The paper presents the results of experimental pyroelectric studies of PZT piezoceramics by the methods of open-circuit voltage and short-circuit current. Pyroresponses resulted from action of modulated laser radiation on a pyroelement. It is shown that using altering the temperature of even a single pyroelement by 8.5 K enables production of a maximum electricenergy output power of about 16 μW on a 10 MΩ resistor at an open-circuit voltage of ～ 90 V and a short-circuit current of ～ 0.18 μA. The presented research contributes to the development of pyrogenerators for conversion of thermal energy using commercially available piezo-ceramics.;The paper presents the results of experimental pyroelectric studies of PZT piezoceramics by the methods of open-circuit voltage and short-circuit current. Pyroresponses resulted from action of modulated laser radiation on a pyroelement. It is shown that using altering the temperature of even a single pyroelement by 8.5 K enables production of a maximum electricenergy output power of about 16 μW on a 10 MΩ resistor at an open-circuit voltage of ～ 90 V and a short-circuit current of ～ 0.18 μA. The presented research contributes to the development of pyrogenerators for conversion of thermal energy using commercially available piezo-ceramics.;The paper presents the results of experimental pyroelectric studies of PZT piezoceramics by the methods of open-circuit voltage and short-circuit current. Pyroresponses resulted from action of modulated laser radiation on a pyroelement. It is shown that using altering the temperature of even a single pyroelement by 8.5 K enables production of a maximum electricenergy output power of about 16 μW on a 10 MΩ resistor at an open-circuit voltage of ～ 90 V and a short-circuit current of ～ 0.18 μA. The presented research contributes to the development of pyrogenerators for conversion of thermal energy using commercially available piezo-ceramics.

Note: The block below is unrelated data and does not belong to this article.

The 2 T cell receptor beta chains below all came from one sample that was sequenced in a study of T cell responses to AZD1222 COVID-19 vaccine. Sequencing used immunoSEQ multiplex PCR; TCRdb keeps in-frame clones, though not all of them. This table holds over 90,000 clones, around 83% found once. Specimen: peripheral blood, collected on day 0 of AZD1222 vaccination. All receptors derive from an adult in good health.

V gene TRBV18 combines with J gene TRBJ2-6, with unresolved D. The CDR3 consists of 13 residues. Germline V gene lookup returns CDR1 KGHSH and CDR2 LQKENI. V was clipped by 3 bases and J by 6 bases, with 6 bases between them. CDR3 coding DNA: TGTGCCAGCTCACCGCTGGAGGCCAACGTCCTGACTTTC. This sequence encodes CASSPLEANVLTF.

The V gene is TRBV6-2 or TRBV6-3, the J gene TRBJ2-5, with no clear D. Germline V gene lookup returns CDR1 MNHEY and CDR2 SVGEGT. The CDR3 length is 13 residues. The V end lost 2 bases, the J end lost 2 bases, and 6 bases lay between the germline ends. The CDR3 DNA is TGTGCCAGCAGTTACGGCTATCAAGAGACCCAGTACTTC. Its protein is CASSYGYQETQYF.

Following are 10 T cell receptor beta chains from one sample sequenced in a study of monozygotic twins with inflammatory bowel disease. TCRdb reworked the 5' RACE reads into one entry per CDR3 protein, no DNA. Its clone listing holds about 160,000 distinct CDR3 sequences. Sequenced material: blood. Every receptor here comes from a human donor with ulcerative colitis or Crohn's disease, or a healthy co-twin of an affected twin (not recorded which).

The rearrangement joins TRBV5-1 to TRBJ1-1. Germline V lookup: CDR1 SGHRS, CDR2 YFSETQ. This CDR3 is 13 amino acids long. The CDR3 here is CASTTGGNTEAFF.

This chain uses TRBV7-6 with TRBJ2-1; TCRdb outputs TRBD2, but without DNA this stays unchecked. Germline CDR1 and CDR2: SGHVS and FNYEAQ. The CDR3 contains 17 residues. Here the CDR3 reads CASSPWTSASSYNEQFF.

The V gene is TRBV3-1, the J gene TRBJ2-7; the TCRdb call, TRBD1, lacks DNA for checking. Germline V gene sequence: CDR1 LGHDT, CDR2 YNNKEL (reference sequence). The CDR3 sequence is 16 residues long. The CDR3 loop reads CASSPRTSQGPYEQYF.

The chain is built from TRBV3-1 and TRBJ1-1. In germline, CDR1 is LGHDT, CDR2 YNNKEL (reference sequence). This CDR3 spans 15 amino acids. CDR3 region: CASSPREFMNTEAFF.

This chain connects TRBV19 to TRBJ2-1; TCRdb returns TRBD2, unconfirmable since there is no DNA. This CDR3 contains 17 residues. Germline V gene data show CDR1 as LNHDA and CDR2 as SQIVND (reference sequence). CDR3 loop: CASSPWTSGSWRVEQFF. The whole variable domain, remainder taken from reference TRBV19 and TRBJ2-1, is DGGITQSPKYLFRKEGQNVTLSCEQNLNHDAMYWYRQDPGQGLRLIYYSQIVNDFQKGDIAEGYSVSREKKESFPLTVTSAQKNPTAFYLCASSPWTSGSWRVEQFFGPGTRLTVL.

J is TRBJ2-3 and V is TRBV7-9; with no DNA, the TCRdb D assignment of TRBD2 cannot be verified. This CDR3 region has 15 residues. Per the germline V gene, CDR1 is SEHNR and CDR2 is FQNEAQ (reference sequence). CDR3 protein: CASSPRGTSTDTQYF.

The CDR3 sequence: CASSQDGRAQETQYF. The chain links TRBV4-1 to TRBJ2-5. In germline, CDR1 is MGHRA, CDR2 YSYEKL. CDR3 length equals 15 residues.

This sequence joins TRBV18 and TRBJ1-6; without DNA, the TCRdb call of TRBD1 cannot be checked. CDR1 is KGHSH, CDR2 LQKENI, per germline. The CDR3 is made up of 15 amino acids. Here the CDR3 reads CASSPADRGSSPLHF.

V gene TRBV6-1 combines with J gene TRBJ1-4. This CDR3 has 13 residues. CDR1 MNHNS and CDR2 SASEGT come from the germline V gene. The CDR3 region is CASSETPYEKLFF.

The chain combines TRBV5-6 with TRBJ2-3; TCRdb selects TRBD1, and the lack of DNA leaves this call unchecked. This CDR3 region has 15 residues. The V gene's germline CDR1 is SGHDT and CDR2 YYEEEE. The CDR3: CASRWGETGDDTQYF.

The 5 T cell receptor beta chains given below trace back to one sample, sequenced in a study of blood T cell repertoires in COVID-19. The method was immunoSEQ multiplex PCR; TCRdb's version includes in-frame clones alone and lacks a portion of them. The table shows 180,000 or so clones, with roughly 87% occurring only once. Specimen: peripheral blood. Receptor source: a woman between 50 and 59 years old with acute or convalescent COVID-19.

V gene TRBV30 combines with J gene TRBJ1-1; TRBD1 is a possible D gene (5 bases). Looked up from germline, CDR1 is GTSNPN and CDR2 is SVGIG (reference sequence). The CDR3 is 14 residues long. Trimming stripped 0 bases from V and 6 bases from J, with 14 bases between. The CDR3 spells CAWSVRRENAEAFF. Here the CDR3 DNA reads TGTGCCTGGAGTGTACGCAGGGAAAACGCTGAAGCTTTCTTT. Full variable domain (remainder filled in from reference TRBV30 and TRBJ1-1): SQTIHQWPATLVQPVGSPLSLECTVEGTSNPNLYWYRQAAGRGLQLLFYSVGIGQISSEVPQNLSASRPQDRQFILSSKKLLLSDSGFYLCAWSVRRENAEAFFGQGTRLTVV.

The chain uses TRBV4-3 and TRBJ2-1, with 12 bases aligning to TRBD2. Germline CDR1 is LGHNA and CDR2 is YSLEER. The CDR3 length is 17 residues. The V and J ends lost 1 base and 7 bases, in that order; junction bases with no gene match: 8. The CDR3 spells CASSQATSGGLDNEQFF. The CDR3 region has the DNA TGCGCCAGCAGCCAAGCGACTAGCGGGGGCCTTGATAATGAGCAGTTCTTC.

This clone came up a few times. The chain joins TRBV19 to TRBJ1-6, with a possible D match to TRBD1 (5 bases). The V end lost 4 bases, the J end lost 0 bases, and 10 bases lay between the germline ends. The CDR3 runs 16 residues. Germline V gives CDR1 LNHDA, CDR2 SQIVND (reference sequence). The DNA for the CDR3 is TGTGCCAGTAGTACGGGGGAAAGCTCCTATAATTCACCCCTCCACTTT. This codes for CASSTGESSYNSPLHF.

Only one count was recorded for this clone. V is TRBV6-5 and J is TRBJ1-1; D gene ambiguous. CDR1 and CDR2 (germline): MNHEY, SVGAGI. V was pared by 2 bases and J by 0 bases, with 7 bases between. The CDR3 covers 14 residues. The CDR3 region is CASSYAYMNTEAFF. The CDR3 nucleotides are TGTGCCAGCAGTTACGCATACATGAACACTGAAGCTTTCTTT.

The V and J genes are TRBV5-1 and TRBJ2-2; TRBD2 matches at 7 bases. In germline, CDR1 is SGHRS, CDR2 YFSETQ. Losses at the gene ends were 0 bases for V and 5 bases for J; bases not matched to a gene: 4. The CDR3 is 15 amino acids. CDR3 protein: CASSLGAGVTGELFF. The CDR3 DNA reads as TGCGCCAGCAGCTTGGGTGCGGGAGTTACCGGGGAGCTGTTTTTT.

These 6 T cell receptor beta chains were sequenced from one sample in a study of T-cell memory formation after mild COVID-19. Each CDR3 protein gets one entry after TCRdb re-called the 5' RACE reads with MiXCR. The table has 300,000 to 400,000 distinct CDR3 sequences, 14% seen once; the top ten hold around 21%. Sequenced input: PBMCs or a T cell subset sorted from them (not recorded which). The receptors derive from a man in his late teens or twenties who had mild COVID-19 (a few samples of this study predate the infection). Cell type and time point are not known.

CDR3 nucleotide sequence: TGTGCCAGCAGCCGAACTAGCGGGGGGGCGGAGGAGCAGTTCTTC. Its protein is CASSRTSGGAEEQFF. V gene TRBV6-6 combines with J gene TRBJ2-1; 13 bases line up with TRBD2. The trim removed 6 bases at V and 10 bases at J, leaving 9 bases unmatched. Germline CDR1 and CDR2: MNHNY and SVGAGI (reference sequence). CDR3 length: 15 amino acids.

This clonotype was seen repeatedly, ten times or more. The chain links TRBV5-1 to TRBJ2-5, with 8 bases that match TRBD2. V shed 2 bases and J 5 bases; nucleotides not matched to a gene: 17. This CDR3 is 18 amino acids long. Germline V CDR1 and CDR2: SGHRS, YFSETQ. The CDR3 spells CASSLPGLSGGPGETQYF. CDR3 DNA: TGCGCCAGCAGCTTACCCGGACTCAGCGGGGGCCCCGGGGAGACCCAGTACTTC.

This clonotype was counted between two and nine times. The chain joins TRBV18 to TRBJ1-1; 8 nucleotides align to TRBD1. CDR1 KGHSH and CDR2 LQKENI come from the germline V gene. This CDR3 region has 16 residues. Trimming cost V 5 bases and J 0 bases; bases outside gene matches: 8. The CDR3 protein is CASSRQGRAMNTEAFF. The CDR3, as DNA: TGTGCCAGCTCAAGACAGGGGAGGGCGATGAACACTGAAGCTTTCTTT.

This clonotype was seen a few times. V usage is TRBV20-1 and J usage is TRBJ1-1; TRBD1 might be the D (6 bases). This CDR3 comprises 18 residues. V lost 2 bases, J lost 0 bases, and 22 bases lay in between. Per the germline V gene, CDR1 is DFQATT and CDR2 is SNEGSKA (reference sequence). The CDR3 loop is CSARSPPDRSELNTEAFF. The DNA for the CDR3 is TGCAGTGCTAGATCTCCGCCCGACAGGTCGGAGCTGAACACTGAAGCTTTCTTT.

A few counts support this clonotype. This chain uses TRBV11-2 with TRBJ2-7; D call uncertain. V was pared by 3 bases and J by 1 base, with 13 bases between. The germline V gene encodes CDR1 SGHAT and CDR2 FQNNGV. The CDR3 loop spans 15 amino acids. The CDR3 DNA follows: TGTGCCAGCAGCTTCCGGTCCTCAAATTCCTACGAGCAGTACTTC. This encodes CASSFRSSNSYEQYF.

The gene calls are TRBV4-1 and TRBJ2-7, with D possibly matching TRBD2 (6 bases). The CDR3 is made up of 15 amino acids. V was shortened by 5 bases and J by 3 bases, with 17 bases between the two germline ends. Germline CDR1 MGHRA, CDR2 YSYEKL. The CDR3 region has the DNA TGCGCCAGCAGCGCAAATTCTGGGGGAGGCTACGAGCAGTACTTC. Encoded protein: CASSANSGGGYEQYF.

A mathematical model for calculating the distribution of temperature and the dynamics of the phase transfor-mations of water in multilayer systems on permafrost-zone surface is proposed. The model allows one to perform calculations in the annual cycle, taking into account the distribution of temperature on the surface in warm and cold seasons. A system involving four layers, a snow or land cover, a top layer of soil, a layer of thermal-insulation materi-al, and a mineral soil, is analyzed. The calculations by the model allow one to choose the optimal thickness and com-position of the layers which would ensure the stability of structures built on the permafrost-zone surface.;A mathematical model for calculating the distribution of temperature and the dynamics of the phase transfor-mations of water in multilayer systems on permafrost-zone surface is proposed. The model allows one to perform calculations in the annual cycle, taking into account the distribution of temperature on the surface in warm and cold seasons. A system involving four layers, a snow or land cover, a top layer of soil, a layer of thermal-insulation materi-al, and a mineral soil, is analyzed. The calculations by the model allow one to choose the optimal thickness and com-position of the layers which would ensure the stability of structures built on the permafrost-zone surface.;A mathematical model for calculating the distribution of temperature and the dynamics of the phase transfor-mations of water in multilayer systems on permafrost-zone surface is proposed. The model allows one to perform calculations in the annual cycle, taking into account the distribution of temperature on the surface in warm and cold seasons. A system involving four layers, a snow or land cover, a top layer of soil, a layer of thermal-insulation materi-al, and a mineral soil, is analyzed. The calculations by the model allow one to choose the optimal thickness and com-position of the layers which would ensure the stability of structures built on the permafrost-zone surface.

EXPERIMENTS IN FLUIDS
ISSN：0723-4864 volume：59 Issue：1 page：1-19
Burns, Ross A
;
Cadell, Seth R
;
Woods, Brian G